This article contains an income percentile calculator which will calculate 2015 income percentiles for the United States, based on all individual earners. It originates from the Current Population Survey in March, so data for comparison would be earned between January 2014 and December 2014 – as in, all income, salaries, dividends, interest, and other payments earned in all of 2014. The data is all compiled by the University of Minnesota’s IPUMS-CPS project – and here at DQYDJ we just run a few calculations and populate this nice calculator for you to run all of your what-ifs!
Notes: The tool has a logarithmic scale by default, but you can turn it off with the included checkbox.
Source on the Income Percentile Calculator for 2015
CPS microdata is from the University of Minnesota’s Minnesota Population Center’s IPUMS-CPS site.
Miriam King, Steven Ruggles, J. Trent Alexander, Sarah Flood, Katie Genadek, Matthew B. Schroeder, Brandon Trampe, and Rebecca Vick. Integrated Public Use Microdata Series, Current Population Survey: Version 3.0. [Machine-readable database]. Minneapolis: University of Minnesota, 2010.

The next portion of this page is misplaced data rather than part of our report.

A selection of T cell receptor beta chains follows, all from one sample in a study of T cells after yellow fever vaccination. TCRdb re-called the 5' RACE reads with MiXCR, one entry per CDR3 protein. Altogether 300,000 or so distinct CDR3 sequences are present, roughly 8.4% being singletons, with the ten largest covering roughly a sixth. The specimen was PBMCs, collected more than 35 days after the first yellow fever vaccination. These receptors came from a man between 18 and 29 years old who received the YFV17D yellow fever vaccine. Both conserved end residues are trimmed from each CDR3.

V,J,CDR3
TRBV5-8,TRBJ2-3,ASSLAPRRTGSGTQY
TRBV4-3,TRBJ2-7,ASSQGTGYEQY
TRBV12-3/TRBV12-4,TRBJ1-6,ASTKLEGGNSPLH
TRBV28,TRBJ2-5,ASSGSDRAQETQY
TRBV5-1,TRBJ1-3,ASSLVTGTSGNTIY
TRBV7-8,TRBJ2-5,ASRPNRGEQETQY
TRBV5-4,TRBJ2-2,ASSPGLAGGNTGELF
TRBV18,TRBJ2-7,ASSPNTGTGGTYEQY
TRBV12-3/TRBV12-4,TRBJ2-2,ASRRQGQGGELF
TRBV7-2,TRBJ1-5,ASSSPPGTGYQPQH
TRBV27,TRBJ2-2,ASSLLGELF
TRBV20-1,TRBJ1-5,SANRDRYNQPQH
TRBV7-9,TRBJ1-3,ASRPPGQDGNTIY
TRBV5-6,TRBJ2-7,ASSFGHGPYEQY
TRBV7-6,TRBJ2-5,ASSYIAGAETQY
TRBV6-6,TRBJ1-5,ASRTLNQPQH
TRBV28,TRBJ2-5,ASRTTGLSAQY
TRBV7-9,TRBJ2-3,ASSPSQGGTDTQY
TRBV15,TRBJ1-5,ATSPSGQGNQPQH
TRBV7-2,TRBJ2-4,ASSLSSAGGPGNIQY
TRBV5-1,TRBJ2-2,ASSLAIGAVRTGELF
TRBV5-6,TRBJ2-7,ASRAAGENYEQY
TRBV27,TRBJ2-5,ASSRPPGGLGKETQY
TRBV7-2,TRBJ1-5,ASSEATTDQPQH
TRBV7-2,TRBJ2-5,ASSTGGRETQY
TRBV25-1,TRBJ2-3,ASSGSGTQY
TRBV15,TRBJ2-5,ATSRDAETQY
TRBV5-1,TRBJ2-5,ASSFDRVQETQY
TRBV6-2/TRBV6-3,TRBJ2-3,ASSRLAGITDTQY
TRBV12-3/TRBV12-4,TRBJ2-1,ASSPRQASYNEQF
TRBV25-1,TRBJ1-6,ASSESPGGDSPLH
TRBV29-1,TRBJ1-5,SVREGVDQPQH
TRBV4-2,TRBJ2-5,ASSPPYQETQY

Is This Tool Accurate?
As always, and as we have noted in the past: accuracy is limited both by the number of data points and topcoding at the top end of the CPS data set. That means someone on a billionaires list maintained by a media company would not be in the data points (if, say, a person on the list was interviewed) – they would be too easy to identify from the microdata.
The data isn’t directly comparable to research like Emmanuel Saez’s research (we’re using individual incomes, not tax returns or households), but his numbers suggest that our data is in the right ballpark. Households can often have 2+ earners, and have internal disparity – consider the scenario where a college student, mom and dad are all in the workforce. That means you may not like my breakdown: you should recreate the set using your own assumptions if you don’t like the breakdown.
We hope you enjoy this income percentile calculator, caveats aside – let use know if you see anything interesting in the data!